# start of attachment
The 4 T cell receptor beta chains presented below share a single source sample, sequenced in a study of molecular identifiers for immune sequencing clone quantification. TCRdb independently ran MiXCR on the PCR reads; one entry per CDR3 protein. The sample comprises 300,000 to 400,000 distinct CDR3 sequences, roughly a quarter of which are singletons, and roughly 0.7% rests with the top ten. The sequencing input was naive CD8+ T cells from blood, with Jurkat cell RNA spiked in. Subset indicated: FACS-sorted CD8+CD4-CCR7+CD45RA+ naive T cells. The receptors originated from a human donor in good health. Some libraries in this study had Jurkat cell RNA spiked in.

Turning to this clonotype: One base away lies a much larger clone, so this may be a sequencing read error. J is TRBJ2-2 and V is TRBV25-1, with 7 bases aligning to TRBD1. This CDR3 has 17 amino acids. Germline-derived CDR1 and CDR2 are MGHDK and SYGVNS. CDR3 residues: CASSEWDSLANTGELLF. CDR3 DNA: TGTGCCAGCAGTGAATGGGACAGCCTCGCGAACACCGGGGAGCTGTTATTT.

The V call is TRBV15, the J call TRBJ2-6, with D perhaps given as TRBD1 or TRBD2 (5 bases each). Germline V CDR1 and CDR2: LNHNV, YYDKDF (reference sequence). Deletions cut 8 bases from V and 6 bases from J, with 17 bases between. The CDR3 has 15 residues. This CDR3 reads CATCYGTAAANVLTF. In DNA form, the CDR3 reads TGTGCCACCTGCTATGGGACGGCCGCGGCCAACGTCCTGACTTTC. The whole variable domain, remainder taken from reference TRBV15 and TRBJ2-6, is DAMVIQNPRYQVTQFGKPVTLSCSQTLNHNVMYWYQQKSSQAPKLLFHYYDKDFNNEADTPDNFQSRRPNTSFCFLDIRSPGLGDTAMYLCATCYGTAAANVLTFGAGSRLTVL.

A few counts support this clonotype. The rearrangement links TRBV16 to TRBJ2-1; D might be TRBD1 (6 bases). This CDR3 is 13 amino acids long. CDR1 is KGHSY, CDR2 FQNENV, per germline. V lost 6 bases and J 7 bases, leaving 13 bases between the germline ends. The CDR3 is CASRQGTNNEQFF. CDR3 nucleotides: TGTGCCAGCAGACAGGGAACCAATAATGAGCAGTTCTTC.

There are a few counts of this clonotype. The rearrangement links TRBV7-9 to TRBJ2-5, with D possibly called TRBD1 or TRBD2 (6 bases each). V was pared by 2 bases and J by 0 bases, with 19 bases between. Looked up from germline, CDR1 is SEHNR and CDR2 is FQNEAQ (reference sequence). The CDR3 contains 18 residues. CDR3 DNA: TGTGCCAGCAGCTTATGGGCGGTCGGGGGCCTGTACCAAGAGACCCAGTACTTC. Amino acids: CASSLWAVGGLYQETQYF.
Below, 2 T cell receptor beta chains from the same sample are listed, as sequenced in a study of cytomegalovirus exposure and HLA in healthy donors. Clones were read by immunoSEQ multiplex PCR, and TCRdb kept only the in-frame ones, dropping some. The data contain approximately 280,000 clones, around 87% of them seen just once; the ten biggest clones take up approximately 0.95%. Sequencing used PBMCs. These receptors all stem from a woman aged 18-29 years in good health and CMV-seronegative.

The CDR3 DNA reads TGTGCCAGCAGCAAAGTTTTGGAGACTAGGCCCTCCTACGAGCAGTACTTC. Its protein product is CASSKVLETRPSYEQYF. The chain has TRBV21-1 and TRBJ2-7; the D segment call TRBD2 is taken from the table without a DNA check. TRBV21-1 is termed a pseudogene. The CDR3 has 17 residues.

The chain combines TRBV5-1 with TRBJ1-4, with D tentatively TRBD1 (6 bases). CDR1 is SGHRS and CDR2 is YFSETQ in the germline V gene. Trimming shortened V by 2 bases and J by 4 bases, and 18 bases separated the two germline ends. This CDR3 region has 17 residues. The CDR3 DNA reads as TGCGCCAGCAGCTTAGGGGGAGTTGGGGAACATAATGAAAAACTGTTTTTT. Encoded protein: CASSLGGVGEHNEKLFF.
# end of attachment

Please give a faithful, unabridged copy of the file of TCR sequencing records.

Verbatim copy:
The 4 T cell receptor beta chains presented below share a single source sample, sequenced in a study of molecular identifiers for immune sequencing clone quantification. TCRdb independently ran MiXCR on the PCR reads; one entry per CDR3 protein. The sample comprises 300,000 to 400,000 distinct CDR3 sequences, roughly a quarter of which are singletons, and roughly 0.7% rests with the top ten. The sequencing input was naive CD8+ T cells from blood, with Jurkat cell RNA spiked in. Subset indicated: FACS-sorted CD8+CD4-CCR7+CD45RA+ naive T cells. The receptors originated from a human donor in good health. Some libraries in this study had Jurkat cell RNA spiked in.

Turning to this clonotype: One base away lies a much larger clone, so this may be a sequencing read error. J is TRBJ2-2 and V is TRBV25-1, with 7 bases aligning to TRBD1. This CDR3 has 17 amino acids. Germline-derived CDR1 and CDR2 are MGHDK and SYGVNS. CDR3 residues: CASSEWDSLANTGELLF. CDR3 DNA: TGTGCCAGCAGTGAATGGGACAGCCTCGCGAACACCGGGGAGCTGTTATTT.

The V call is TRBV15, the J call TRBJ2-6, with D perhaps given as TRBD1 or TRBD2 (5 bases each). Germline V CDR1 and CDR2: LNHNV, YYDKDF (reference sequence). Deletions cut 8 bases from V and 6 bases from J, with 17 bases between. The CDR3 has 15 residues. This CDR3 reads CATCYGTAAANVLTF. In DNA form, the CDR3 reads TGTGCCACCTGCTATGGGACGGCCGCGGCCAACGTCCTGACTTTC. The whole variable domain, remainder taken from reference TRBV15 and TRBJ2-6, is DAMVIQNPRYQVTQFGKPVTLSCSQTLNHNVMYWYQQKSSQAPKLLFHYYDKDFNNEADTPDNFQSRRPNTSFCFLDIRSPGLGDTAMYLCATCYGTAAANVLTFGAGSRLTVL.

A few counts support this clonotype. The rearrangement links TRBV16 to TRBJ2-1; D might be TRBD1 (6 bases). This CDR3 is 13 amino acids long. CDR1 is KGHSY, CDR2 FQNENV, per germline. V lost 6 bases and J 7 bases, leaving 13 bases between the germline ends. The CDR3 is CASRQGTNNEQFF. CDR3 nucleotides: TGTGCCAGCAGACAGGGAACCAATAATGAGCAGTTCTTC.

There are a few counts of this clonotype. The rearrangement links TRBV7-9 to TRBJ2-5, with D possibly called TRBD1 or TRBD2 (6 bases each). V was pared by 2 bases and J by 0 bases, with 19 bases between. Looked up from germline, CDR1 is SEHNR and CDR2 is FQNEAQ (reference sequence). The CDR3 contains 18 residues. CDR3 DNA: TGTGCCAGCAGCTTATGGGCGGTCGGGGGCCTGTACCAAGAGACCCAGTACTTC. Amino acids: CASSLWAVGGLYQETQYF.
Below, 2 T cell receptor beta chains from the same sample are listed, as sequenced in a study of cytomegalovirus exposure and HLA in healthy donors. Clones were read by immunoSEQ multiplex PCR, and TCRdb kept only the in-frame ones, dropping some. The data contain approximately 280,000 clones, around 87% of them seen just once; the ten biggest clones take up approximately 0.95%. Sequencing used PBMCs. These receptors all stem from a woman aged 18-29 years in good health and CMV-seronegative.

The CDR3 DNA reads TGTGCCAGCAGCAAAGTTTTGGAGACTAGGCCCTCCTACGAGCAGTACTTC. Its protein product is CASSKVLETRPSYEQYF. The chain has TRBV21-1 and TRBJ2-7; the D segment call TRBD2 is taken from the table without a DNA check. TRBV21-1 is termed a pseudogene. The CDR3 has 17 residues.

The chain combines TRBV5-1 with TRBJ1-4, with D tentatively TRBD1 (6 bases). CDR1 is SGHRS and CDR2 is YFSETQ in the germline V gene. Trimming shortened V by 2 bases and J by 4 bases, and 18 bases separated the two germline ends. This CDR3 region has 17 residues. The CDR3 DNA reads as TGCGCCAGCAGCTTAGGGGGAGTTGGGGAACATAATGAAAAACTGTTTTTT. Encoded protein: CASSLGGVGEHNEKLFF.